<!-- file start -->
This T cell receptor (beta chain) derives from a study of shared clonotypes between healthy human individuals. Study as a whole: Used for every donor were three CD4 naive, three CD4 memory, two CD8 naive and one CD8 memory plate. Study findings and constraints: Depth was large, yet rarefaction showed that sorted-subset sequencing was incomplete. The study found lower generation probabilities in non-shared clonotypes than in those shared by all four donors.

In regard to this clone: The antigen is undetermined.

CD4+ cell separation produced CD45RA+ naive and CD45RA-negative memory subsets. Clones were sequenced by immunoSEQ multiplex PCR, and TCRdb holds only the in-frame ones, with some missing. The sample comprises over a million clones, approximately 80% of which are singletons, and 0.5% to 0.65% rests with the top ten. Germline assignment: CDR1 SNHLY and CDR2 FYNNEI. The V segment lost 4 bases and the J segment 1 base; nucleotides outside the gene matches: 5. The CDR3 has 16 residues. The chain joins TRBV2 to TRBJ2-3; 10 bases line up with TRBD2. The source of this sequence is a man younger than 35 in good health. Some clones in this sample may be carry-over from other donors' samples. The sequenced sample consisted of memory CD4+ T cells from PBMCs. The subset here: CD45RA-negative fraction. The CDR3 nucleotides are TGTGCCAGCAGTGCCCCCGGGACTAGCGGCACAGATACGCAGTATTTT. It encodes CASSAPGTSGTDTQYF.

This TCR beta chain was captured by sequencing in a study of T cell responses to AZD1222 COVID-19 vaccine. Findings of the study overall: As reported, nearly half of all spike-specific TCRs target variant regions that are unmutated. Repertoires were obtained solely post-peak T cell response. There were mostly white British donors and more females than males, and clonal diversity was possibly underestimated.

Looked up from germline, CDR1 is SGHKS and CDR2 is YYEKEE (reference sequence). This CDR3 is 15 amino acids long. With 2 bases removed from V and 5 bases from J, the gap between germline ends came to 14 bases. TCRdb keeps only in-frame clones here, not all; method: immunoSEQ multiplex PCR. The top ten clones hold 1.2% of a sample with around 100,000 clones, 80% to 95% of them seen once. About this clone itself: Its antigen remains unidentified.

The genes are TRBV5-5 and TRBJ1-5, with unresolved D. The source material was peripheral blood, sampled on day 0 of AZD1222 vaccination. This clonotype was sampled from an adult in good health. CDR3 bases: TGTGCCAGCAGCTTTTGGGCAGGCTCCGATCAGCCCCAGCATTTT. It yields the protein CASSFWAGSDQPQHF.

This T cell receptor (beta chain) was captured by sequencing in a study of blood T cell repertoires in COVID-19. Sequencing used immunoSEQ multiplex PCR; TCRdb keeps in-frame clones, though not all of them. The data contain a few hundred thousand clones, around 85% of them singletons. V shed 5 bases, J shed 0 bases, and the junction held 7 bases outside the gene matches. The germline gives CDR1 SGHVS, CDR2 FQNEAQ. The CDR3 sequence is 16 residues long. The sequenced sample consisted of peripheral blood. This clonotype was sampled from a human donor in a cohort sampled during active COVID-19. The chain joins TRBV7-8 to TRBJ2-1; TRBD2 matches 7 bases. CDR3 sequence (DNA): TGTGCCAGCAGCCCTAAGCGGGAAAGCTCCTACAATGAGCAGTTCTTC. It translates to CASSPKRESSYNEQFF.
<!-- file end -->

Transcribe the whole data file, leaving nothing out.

This T cell receptor (beta chain) derives from a study of shared clonotypes between healthy human individuals. Study as a whole: Used for every donor were three CD4 naive, three CD4 memory, two CD8 naive and one CD8 memory plate. Study findings and constraints: Depth was large, yet rarefaction showed that sorted-subset sequencing was incomplete. The study found lower generation probabilities in non-shared clonotypes than in those shared by all four donors.

In regard to this clone: The antigen is undetermined.

CD4+ cell separation produced CD45RA+ naive and CD45RA-negative memory subsets. Clones were sequenced by immunoSEQ multiplex PCR, and TCRdb holds only the in-frame ones, with some missing. The sample comprises over a million clones, approximately 80% of which are singletons, and 0.5% to 0.65% rests with the top ten. Germline assignment: CDR1 SNHLY and CDR2 FYNNEI. The V segment lost 4 bases and the J segment 1 base; nucleotides outside the gene matches: 5. The CDR3 has 16 residues. The chain joins TRBV2 to TRBJ2-3; 10 bases line up with TRBD2. The source of this sequence is a man younger than 35 in good health. Some clones in this sample may be carry-over from other donors' samples. The sequenced sample consisted of memory CD4+ T cells from PBMCs. The subset here: CD45RA-negative fraction. The CDR3 nucleotides are TGTGCCAGCAGTGCCCCCGGGACTAGCGGCACAGATACGCAGTATTTT. It encodes CASSAPGTSGTDTQYF.

This TCR beta chain was captured by sequencing in a study of T cell responses to AZD1222 COVID-19 vaccine. Findings of the study overall: As reported, nearly half of all spike-specific TCRs target variant regions that are unmutated. Repertoires were obtained solely post-peak T cell response. There were mostly white British donors and more females than males, and clonal diversity was possibly underestimated.

Looked up from germline, CDR1 is SGHKS and CDR2 is YYEKEE (reference sequence). This CDR3 is 15 amino acids long. With 2 bases removed from V and 5 bases from J, the gap between germline ends came to 14 bases. TCRdb keeps only in-frame clones here, not all; method: immunoSEQ multiplex PCR. The top ten clones hold 1.2% of a sample with around 100,000 clones, 80% to 95% of them seen once. About this clone itself: Its antigen remains unidentified.

The genes are TRBV5-5 and TRBJ1-5, with unresolved D. The source material was peripheral blood, sampled on day 0 of AZD1222 vaccination. This clonotype was sampled from an adult in good health. CDR3 bases: TGTGCCAGCAGCTTTTGGGCAGGCTCCGATCAGCCCCAGCATTTT. It yields the protein CASSFWAGSDQPQHF.

This T cell receptor (beta chain) was captured by sequencing in a study of blood T cell repertoires in COVID-19. Sequencing used immunoSEQ multiplex PCR; TCRdb keeps in-frame clones, though not all of them. The data contain a few hundred thousand clones, around 85% of them singletons. V shed 5 bases, J shed 0 bases, and the junction held 7 bases outside the gene matches. The germline gives CDR1 SGHVS, CDR2 FQNEAQ. The CDR3 sequence is 16 residues long. The sequenced sample consisted of peripheral blood. This clonotype was sampled from a human donor in a cohort sampled during active COVID-19. The chain joins TRBV7-8 to TRBJ2-1; TRBD2 matches 7 bases. CDR3 sequence (DNA): TGTGCCAGCAGCCCTAAGCGGGAAAGCTCCTACAATGAGCAGTTCTTC. It translates to CASSPKRESSYNEQFF.